Meleagris ocellata 

Scope: Global
Language: English

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Taxonomy [top]

Kingdom Phylum Class Order Family
Animalia Chordata Aves Galliformes Phasianidae

Scientific Name: Meleagris ocellata (Cuvier, 1820)
Common Name(s):
English Ocellated Turkey
Spanish Guajolote Ocelado
Agriocharis ocellata ocellata Collar and Andrew (1988)
Agriocharis ocellata ocellata Collar et al. (1994)
Agriocharis ocellata ocellata Stotz et al. (1996)
Agriocharis ocellata ocellata Sibley and Monroe (1990, 1993)
Taxonomic Source(s): del Hoyo, J., Collar, N.J., Christie, D.A., Elliott, A. and Fishpool, L.D.C. 2014. HBW and BirdLife International Illustrated Checklist of the Birds of the World. Volume 1: Non-passerines. Lynx Edicions BirdLife International, Barcelona, Spain and Cambridge, UK.
Identification information: 100 cm. Huge terrestrial, brightly coloured turkey. Predominantly green with black, copper and gold barring. Copper greater-coverts. Black-and-white flight feathers. Tail and upper tail coverts vermiculated greyish with blue-green eye-spots tipped copper. Bare blue head and neck with red orbital ring and clumps of bright orange warts. Male has black bill with horn nail and inflatable head wattles. Female duller with orange orbital ring and flesh coloured bill. Juvenile grey-brown without metallic sheen. Tail greyish with black subterminal band. Voice Male gives a curious accelerating series of nasal grunts becoming a gobble. Female gives low "tok tok tok"cluckings, mainly as alarm call. Hints Usually shy and elusive except where rigorously protected.

Assessment Information [top]

Red List Category & Criteria: Near Threatened ver 3.1
Year Published: 2016
Date Assessed: 2016-10-01
Assessor(s): BirdLife International
Reviewer(s): Butchart, S. & Symes, A.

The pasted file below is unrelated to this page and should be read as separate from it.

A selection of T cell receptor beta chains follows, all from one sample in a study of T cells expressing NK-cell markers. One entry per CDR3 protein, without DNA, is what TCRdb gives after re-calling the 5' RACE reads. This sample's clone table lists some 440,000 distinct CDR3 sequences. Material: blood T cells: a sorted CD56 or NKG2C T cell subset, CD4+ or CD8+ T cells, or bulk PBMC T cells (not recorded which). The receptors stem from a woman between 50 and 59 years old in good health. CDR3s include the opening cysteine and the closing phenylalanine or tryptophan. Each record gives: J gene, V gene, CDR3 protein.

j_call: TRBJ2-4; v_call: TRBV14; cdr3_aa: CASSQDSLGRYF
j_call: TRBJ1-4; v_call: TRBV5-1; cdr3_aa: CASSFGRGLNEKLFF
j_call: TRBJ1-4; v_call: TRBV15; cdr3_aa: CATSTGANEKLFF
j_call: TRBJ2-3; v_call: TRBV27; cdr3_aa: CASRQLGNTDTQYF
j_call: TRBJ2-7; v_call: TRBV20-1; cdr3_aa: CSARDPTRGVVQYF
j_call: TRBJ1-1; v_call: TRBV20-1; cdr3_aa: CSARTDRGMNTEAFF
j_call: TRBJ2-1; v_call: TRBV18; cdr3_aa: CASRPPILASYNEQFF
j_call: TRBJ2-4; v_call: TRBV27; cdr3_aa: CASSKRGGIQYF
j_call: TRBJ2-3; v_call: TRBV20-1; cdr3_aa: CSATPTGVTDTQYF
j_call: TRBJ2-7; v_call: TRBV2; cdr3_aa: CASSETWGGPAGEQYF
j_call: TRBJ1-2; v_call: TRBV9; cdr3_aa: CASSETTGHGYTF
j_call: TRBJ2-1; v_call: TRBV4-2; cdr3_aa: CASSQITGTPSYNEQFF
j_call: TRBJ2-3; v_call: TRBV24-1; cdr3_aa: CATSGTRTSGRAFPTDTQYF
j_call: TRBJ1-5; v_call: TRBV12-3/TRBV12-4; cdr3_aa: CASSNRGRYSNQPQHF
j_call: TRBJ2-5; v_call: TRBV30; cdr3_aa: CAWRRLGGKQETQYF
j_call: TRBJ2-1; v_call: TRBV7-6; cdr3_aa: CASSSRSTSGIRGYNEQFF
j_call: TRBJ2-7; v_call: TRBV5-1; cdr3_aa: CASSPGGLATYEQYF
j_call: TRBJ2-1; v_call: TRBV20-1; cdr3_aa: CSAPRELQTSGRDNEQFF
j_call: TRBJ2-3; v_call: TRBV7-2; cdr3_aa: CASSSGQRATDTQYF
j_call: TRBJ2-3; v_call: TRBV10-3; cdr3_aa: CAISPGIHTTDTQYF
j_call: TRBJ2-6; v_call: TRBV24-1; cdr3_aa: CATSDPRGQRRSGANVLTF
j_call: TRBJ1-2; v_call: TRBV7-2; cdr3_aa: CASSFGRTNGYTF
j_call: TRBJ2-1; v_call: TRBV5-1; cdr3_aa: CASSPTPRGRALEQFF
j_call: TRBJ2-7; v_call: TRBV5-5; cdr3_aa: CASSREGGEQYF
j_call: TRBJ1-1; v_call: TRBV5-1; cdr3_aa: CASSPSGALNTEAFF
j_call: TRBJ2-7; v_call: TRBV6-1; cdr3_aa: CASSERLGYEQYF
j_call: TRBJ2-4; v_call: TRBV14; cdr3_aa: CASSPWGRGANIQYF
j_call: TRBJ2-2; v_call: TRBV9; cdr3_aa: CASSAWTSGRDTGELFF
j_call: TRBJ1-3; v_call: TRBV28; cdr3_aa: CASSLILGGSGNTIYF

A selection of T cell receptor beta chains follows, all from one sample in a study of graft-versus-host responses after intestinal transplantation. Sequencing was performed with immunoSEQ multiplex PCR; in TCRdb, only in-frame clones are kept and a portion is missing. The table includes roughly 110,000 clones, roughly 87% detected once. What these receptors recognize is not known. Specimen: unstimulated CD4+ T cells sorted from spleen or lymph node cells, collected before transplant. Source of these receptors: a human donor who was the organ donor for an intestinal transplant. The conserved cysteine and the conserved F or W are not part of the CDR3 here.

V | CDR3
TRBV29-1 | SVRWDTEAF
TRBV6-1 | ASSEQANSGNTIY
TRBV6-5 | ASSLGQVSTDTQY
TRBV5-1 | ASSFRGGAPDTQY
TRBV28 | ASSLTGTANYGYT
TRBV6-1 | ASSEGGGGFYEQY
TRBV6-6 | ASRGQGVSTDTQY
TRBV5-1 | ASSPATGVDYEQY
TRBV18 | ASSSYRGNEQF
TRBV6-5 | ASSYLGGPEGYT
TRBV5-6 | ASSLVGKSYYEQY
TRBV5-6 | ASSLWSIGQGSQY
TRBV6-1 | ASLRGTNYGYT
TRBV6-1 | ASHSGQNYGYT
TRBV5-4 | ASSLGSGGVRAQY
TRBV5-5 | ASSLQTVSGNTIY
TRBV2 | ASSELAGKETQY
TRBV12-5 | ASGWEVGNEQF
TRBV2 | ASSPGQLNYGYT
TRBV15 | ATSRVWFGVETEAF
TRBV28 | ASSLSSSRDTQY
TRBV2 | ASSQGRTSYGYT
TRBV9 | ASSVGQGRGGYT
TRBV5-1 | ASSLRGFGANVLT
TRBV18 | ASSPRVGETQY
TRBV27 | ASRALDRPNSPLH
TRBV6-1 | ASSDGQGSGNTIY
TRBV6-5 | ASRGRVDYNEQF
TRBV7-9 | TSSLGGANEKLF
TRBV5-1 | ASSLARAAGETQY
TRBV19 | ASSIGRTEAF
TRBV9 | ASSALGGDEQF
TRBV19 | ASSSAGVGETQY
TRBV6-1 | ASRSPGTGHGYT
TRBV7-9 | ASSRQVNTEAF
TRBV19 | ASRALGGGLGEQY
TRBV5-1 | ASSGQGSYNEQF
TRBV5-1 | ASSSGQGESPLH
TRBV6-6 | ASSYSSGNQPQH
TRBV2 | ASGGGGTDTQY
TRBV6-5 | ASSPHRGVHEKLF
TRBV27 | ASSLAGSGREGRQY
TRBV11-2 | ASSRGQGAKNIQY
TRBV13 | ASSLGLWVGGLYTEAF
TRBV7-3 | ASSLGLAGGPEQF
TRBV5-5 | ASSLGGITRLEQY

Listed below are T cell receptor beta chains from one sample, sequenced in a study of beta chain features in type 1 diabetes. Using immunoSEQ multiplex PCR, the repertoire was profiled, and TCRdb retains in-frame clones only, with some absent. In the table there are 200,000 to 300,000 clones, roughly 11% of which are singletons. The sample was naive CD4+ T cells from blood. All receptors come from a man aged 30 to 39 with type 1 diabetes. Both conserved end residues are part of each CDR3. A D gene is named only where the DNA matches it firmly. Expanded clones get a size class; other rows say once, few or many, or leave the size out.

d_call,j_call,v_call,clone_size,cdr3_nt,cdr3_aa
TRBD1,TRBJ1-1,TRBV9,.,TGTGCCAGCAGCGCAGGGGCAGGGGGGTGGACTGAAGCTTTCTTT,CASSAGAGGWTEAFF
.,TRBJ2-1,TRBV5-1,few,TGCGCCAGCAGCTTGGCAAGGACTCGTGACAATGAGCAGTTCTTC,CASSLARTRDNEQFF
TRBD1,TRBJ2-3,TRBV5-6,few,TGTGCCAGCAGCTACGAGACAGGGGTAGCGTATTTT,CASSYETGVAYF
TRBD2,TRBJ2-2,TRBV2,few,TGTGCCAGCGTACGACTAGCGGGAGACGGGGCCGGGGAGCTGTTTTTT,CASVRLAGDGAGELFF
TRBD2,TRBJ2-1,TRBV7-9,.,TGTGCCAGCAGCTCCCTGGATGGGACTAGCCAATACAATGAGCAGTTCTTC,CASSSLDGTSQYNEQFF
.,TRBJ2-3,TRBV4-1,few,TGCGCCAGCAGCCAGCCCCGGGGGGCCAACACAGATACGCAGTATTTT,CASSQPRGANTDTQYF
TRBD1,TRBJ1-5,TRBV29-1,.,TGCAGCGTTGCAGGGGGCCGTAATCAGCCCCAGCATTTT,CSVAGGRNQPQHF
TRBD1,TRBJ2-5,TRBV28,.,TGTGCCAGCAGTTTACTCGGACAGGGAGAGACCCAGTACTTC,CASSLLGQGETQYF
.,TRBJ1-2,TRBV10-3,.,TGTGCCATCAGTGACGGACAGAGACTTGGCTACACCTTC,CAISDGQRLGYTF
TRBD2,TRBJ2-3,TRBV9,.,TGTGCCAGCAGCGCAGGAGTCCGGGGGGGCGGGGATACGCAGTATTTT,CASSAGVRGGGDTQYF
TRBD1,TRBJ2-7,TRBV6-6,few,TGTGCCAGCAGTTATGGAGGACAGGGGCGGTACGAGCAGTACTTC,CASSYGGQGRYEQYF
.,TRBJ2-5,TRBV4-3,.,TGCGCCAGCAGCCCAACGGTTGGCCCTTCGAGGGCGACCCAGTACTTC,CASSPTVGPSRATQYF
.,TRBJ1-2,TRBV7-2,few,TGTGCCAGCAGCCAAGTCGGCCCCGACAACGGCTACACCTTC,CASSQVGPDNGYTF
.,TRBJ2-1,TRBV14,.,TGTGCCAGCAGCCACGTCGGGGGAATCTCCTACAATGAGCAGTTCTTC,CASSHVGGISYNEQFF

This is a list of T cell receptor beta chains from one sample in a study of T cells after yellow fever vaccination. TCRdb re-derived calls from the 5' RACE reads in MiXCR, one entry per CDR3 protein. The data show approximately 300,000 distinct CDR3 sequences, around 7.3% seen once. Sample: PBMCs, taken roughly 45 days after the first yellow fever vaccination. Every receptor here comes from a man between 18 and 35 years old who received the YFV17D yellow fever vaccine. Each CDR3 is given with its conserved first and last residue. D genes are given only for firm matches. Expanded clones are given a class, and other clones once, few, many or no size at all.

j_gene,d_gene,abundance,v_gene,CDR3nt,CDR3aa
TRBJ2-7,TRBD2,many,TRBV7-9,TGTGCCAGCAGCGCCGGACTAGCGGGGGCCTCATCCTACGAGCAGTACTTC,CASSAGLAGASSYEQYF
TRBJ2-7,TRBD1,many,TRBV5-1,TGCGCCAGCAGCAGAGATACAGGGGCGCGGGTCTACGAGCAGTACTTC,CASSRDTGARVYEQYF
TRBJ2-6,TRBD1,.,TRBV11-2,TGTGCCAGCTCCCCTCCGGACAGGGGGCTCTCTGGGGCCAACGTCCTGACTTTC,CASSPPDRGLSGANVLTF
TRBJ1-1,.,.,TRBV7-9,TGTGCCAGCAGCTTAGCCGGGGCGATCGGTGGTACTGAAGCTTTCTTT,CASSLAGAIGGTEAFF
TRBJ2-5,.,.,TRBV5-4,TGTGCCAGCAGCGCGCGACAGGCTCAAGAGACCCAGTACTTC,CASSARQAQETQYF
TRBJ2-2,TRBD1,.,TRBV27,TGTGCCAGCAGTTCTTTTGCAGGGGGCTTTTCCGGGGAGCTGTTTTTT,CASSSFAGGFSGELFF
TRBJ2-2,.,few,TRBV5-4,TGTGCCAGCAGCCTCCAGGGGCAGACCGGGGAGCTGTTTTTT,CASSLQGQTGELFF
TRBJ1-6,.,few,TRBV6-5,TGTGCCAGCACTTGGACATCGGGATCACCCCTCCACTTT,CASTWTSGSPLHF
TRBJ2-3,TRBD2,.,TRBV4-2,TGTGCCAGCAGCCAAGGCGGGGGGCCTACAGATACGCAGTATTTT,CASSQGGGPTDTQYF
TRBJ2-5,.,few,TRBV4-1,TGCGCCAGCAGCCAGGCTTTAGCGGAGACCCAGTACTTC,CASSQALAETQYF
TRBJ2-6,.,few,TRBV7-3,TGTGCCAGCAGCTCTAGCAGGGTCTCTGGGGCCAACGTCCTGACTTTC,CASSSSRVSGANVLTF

Contributor(s): Colmé, S., Esquivel, E., Kennamer, J., Miller, B., Navarro, A., Wood, P. & Sharpe, C J
Facilitator/Compiler(s): Benstead, P., Capper, D., Sharpe, C.J., Taylor, J.
This species is listed as Near Threatened because it has a moderately small population which is suspected to be in decline owing mainly to hunting pressure, plus habitat loss and degradation. Should this species be found to have a small population, it may qualify for a higher category.

Previously published Red List assessments:

Geographic Range [top]

Range Description:Meleagris ocellata occurs in south-east Mexico (Yucatán peninsula), north Guatemala (north Petén) and north-west and west-central Belize (Miller and Miller 1997, AOU 1998). It is probably most common in Belize, where there are several quite large populations in protected areas and it is locally abundant (Miller and Miller 1997, BBIS 1998, B. W. Miller in litt. 2000). However, it has been extirpated from north Yucatán, west Campeche, east Tabasco and north-east Chiapas, Mexico (E. M. F. Esquivel and S. Colmé in litt. 1998), and numbers and habitat quality are presumably declining elsewhere (Gonzalez et al. 1996). Although common in some reserves, it is generally rare (Howell and Webb 1995a) and breeding season survival rates for females (60-75%) and poults (15%) are low in Tikal National Park, Guatemala (Gonzalez et al. 1996, 1998).

Countries occurrence:
Belize; Guatemala; Mexico
Additional data:
Continuing decline in area of occupancy (AOO):Unknown